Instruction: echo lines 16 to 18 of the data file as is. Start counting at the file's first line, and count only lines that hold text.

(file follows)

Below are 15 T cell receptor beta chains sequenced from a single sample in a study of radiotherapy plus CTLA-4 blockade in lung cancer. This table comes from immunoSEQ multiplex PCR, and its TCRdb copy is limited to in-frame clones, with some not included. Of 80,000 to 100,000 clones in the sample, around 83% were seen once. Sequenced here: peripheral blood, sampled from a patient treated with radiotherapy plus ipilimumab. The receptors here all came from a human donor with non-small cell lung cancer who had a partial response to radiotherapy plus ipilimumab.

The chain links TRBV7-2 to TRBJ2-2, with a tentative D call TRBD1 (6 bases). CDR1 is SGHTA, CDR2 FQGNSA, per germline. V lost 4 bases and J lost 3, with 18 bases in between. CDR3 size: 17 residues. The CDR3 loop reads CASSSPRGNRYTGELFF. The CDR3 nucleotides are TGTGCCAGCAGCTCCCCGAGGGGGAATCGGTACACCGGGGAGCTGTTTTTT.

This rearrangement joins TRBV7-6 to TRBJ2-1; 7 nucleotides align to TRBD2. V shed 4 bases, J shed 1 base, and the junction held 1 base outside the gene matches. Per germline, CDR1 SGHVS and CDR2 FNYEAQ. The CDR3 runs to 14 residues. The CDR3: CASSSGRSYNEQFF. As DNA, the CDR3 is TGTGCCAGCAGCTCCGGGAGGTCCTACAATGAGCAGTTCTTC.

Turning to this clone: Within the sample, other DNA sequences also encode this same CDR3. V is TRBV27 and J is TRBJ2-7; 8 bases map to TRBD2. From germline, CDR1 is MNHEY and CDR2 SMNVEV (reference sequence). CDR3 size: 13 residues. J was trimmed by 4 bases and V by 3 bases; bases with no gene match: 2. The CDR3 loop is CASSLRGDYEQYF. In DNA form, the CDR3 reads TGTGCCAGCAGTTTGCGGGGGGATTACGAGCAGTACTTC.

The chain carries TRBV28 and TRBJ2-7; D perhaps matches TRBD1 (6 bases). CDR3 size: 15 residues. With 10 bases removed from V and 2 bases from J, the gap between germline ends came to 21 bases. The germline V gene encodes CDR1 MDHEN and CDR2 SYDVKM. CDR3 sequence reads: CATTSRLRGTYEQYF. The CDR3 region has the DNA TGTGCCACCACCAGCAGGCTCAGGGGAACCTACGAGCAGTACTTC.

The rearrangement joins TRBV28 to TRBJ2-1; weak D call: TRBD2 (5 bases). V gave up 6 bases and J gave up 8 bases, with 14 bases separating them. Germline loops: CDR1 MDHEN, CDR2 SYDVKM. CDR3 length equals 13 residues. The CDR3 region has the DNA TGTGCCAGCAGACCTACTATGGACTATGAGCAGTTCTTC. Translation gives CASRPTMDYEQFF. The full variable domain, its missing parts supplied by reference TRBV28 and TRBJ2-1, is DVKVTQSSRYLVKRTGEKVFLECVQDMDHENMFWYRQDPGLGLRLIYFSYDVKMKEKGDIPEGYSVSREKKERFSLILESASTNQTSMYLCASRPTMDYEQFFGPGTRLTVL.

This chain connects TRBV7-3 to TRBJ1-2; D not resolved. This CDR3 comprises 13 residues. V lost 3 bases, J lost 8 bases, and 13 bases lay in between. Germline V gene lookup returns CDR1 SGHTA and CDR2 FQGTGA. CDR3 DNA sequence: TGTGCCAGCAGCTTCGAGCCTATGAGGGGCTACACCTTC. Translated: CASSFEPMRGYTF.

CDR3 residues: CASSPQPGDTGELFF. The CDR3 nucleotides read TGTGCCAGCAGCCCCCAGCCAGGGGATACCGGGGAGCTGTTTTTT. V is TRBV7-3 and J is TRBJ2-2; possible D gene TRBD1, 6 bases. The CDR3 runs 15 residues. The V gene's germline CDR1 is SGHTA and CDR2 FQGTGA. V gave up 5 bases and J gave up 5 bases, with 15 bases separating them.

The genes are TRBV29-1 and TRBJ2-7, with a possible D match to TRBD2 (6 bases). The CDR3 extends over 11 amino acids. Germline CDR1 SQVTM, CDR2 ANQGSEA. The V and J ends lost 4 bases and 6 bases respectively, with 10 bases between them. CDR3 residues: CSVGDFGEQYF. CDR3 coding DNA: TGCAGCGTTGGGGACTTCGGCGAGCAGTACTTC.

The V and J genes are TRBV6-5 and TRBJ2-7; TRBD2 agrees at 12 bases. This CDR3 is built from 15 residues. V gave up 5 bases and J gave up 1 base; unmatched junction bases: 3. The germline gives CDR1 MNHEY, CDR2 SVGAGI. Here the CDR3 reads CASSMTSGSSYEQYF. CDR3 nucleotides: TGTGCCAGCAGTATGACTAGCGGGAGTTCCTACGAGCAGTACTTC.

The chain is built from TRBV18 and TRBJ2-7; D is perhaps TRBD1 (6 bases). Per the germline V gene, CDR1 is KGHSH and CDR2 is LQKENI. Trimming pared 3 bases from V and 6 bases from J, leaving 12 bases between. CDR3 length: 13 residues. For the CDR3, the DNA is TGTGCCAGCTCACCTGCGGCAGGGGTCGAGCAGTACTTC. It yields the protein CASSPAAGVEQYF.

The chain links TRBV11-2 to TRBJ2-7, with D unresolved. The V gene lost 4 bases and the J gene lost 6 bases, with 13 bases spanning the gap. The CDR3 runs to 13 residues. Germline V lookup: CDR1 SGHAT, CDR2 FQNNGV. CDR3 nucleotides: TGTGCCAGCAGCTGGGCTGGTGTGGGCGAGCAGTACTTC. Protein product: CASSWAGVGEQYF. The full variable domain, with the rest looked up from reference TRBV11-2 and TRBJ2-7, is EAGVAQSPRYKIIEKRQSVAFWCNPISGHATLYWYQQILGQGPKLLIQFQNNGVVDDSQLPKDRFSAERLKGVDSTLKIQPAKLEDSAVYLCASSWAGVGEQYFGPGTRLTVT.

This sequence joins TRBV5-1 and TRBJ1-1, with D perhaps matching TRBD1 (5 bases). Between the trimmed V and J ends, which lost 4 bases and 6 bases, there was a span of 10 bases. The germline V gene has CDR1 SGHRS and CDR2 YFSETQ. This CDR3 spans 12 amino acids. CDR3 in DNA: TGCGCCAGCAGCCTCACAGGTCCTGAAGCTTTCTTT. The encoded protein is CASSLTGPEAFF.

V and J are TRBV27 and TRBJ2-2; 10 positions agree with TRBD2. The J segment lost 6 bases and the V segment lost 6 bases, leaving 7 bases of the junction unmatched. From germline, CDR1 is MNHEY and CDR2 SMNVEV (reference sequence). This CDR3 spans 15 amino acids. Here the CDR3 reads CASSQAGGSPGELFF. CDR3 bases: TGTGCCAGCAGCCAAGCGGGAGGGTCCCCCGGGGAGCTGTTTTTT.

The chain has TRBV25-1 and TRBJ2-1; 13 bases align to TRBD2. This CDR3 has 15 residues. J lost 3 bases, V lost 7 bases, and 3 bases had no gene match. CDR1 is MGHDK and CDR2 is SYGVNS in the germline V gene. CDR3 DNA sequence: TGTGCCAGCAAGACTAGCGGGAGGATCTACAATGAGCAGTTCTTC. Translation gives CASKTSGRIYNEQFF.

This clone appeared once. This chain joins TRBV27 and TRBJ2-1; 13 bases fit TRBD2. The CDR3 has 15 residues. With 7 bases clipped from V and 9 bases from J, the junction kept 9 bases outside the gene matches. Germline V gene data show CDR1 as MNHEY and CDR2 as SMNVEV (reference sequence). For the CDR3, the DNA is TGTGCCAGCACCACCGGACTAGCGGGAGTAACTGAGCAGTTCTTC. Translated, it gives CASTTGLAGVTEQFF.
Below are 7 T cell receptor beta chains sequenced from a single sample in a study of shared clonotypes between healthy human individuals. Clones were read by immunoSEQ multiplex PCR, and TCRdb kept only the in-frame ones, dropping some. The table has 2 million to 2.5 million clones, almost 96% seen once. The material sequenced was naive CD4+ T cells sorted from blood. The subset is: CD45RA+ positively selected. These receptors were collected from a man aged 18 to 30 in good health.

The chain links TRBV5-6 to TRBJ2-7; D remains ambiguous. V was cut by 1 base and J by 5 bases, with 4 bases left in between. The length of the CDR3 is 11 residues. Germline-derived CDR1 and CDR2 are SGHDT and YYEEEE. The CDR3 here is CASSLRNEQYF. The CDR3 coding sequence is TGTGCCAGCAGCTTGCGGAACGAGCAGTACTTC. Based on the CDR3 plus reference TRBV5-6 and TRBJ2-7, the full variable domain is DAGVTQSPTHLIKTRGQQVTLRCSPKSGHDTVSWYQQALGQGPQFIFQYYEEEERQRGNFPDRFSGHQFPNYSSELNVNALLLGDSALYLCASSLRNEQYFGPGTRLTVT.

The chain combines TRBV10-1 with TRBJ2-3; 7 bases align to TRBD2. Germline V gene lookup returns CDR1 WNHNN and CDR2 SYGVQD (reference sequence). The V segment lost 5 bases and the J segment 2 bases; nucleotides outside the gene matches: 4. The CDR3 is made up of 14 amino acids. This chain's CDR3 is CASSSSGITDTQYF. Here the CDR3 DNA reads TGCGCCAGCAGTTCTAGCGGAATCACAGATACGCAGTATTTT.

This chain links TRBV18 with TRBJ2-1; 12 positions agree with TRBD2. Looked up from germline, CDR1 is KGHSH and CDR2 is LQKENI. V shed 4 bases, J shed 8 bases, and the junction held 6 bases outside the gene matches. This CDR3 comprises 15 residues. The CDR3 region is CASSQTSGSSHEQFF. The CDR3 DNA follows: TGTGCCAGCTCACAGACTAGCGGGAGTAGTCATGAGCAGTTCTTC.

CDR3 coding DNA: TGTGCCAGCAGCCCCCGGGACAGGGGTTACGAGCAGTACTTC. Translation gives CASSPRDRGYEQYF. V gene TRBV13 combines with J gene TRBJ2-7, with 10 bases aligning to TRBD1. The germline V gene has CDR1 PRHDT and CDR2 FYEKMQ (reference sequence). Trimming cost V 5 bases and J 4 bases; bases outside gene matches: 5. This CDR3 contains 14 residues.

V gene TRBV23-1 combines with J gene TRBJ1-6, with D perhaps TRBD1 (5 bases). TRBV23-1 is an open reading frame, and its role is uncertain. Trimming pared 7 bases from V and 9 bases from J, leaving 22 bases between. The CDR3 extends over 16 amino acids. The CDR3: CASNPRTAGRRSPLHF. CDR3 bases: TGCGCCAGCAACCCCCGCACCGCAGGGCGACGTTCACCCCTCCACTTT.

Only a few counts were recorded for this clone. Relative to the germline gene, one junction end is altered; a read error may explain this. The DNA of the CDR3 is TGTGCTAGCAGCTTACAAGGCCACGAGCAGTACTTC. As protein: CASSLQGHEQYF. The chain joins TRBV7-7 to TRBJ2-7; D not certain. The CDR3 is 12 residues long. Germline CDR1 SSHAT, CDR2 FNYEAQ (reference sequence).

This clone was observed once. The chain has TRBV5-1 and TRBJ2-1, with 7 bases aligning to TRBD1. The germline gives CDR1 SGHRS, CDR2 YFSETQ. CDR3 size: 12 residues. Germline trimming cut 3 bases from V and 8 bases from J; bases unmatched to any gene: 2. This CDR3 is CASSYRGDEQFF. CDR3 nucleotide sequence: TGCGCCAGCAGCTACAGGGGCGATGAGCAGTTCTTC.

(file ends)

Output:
This clone appeared once. This chain joins TRBV27 and TRBJ2-1; 13 bases fit TRBD2. The CDR3 has 15 residues. With 7 bases clipped from V and 9 bases from J, the junction kept 9 bases outside the gene matches. Germline V gene data show CDR1 as MNHEY and CDR2 as SMNVEV (reference sequence). For the CDR3, the DNA is TGTGCCAGCACCACCGGACTAGCGGGAGTAACTGAGCAGTTCTTC. Translated, it gives CASTTGLAGVTEQFF.
Below are 7 T cell receptor beta chains sequenced from a single sample in a study of shared clonotypes between healthy human individuals. Clones were read by immunoSEQ multiplex PCR, and TCRdb kept only the in-frame ones, dropping some. The table has 2 million to 2.5 million clones, almost 96% seen once. The material sequenced was naive CD4+ T cells sorted from blood. The subset is: CD45RA+ positively selected. These receptors were collected from a man aged 18 to 30 in good health.

The chain links TRBV5-6 to TRBJ2-7; D remains ambiguous. V was cut by 1 base and J by 5 bases, with 4 bases left in between. The length of the CDR3 is 11 residues. Germline-derived CDR1 and CDR2 are SGHDT and YYEEEE. The CDR3 here is CASSLRNEQYF. The CDR3 coding sequence is TGTGCCAGCAGCTTGCGGAACGAGCAGTACTTC. Based on the CDR3 plus reference TRBV5-6 and TRBJ2-7, the full variable domain is DAGVTQSPTHLIKTRGQQVTLRCSPKSGHDTVSWYQQALGQGPQFIFQYYEEEERQRGNFPDRFSGHQFPNYSSELNVNALLLGDSALYLCASSLRNEQYFGPGTRLTVT.